2020-10-30. How Scientists Can Engage to Solve the Climate Crisis. By Raleigh L. Martin, Eos/AGU. Excerpt: Policymakers need scientists. Here’s how one geoscientist contributed to a U.S. congressional report that’s already churning out legislation—and real action. …The gap between scientific consensus and political action on the unfolding climate crisis can be frustrating. For decades, geoscientists have been warning about the dangers of unmitigated climate change. Synthesis documents, such as the Intergovernmental Panel on Climate Change’s (IPCC) 2018 Global Warming of 1.5°C report, express the consensus scientific view that immediate and dramatic reductions in carbon emissions are needed to avert climate catastrophe. But translating this alarm into tangible policy action can feel daunting when some political leaders continue to deny the science of climate change. To counter this pessimism, I offer here a motivating example of science-driven work by the U.S. Congress to solve the climate crisis, and I describe ways in which scientists can be partners in advancing climate action…. [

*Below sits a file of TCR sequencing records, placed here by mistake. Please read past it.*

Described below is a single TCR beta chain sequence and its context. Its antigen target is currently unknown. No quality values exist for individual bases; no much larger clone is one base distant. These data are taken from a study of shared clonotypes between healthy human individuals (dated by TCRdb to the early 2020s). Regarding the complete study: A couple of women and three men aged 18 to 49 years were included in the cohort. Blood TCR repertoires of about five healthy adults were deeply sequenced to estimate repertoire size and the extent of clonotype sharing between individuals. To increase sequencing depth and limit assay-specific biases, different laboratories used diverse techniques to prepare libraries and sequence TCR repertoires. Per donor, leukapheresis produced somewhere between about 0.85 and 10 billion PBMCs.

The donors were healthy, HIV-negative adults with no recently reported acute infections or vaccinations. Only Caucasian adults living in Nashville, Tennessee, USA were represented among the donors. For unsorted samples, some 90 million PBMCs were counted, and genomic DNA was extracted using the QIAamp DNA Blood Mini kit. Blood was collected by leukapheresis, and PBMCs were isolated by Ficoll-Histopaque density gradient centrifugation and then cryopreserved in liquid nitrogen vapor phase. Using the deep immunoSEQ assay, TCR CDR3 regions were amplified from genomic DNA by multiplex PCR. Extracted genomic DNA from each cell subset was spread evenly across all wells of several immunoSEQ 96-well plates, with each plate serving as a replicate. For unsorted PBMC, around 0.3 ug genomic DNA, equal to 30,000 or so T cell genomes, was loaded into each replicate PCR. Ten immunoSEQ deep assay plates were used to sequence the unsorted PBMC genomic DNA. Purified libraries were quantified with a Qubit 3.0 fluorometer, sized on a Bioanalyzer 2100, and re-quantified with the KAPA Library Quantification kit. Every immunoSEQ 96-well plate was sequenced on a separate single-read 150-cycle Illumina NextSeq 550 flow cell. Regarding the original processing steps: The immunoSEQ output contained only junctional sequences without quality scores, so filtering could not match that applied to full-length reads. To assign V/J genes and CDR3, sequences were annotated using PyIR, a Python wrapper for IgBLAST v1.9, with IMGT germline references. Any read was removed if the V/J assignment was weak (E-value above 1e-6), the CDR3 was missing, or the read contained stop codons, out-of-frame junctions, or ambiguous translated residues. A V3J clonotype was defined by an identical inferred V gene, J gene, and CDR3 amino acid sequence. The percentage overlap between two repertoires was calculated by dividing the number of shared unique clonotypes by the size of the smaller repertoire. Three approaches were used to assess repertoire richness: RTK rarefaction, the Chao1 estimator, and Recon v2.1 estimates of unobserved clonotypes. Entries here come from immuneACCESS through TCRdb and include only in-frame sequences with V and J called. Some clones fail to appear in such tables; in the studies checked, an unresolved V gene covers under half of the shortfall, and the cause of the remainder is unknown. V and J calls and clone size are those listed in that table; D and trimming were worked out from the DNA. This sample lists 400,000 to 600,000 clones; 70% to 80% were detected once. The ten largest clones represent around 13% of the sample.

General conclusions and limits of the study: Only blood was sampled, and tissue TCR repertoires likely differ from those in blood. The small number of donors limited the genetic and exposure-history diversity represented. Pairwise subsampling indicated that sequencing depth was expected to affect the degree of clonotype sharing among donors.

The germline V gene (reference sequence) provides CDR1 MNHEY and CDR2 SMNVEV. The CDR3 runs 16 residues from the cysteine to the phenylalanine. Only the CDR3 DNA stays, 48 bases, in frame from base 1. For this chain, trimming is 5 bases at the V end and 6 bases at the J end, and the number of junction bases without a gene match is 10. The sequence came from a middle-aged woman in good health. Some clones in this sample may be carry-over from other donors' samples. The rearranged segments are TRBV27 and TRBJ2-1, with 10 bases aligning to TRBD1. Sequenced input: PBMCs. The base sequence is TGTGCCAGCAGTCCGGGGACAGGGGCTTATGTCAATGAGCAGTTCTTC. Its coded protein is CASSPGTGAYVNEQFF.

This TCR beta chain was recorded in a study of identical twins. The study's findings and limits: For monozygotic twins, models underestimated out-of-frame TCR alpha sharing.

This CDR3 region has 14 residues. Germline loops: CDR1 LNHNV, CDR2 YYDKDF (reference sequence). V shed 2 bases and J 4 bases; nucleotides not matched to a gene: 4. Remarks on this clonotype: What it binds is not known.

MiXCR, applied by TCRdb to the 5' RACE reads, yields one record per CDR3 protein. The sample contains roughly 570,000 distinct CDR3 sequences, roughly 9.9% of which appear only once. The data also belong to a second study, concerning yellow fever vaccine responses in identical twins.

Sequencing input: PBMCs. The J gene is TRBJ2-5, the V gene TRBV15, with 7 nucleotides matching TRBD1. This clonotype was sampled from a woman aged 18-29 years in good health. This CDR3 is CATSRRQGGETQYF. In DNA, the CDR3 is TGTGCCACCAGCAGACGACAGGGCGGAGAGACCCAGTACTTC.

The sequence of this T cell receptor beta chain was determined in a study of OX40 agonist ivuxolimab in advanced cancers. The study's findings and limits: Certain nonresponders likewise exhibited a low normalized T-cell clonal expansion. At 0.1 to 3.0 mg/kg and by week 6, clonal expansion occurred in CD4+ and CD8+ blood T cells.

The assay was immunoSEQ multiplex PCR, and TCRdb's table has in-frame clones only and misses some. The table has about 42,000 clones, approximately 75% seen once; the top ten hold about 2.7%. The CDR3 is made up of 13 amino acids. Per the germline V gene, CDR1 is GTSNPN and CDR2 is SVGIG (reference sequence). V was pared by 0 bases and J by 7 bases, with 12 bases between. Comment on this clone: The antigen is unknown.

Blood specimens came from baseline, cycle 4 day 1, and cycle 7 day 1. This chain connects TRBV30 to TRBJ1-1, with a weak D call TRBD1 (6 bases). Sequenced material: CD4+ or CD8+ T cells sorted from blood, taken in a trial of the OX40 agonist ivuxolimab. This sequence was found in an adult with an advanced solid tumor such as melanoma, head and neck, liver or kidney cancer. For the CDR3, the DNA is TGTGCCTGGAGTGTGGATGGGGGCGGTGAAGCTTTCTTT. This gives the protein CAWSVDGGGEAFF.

2020-10-29. Fleet of robotic probes will monitor global warming’s impact on microscopic ocean life. By Paul Voosen, Science Magazine. Excerpt: A single drop of seawater holds millions of phytoplankton, a mix of algae, bacteria, and protocellular creatures. Across the world’s oceans these photosynthesizing microbes pump out more than half of the planet’s oxygen, while slowing climate change by capturing an estimated 25% of the carbon dioxide (CO2) released from humanity’s burning of fossil fuels. But the scale of this vital chemistry is mostly a guess, and there’s little sense of how it will change as temperatures rise. …Soon, 500 drifting ocean floats studded with biogeochemical sensors will deliver answers. Today, the National Science Foundation (NSF) announced it will spend $53 million to fund the new floats, marking the first major expansion of the Argo array, a set of 4000 floats that for 15 years has tracked rising ocean temperatures. …In addition to standard Argo measurements of temperature and salinity, the new floats will have sensors measuring oxygen, sunlight, particles, chlorophyll (a gauge of phytoplankton abundance), nitrate (a key nutrient), and pH (acidity). Researchers will be watching that last reading closely, because acidity reflects both the ocean’s uptake of CO2 and its pernicious effect. When the gas dissolves in seawater, it forms carbonic acid that eventually splits into bicarbonate and hydrogen ions, the latter increasing the water’s acidity. Ecologists are concerned that acidification, already 30% worse in surface waters than preindustrial times, will make it more difficult for some phytoplankton, corals, bivalves, and many other species to assemble their shells of calcium carbonate…. [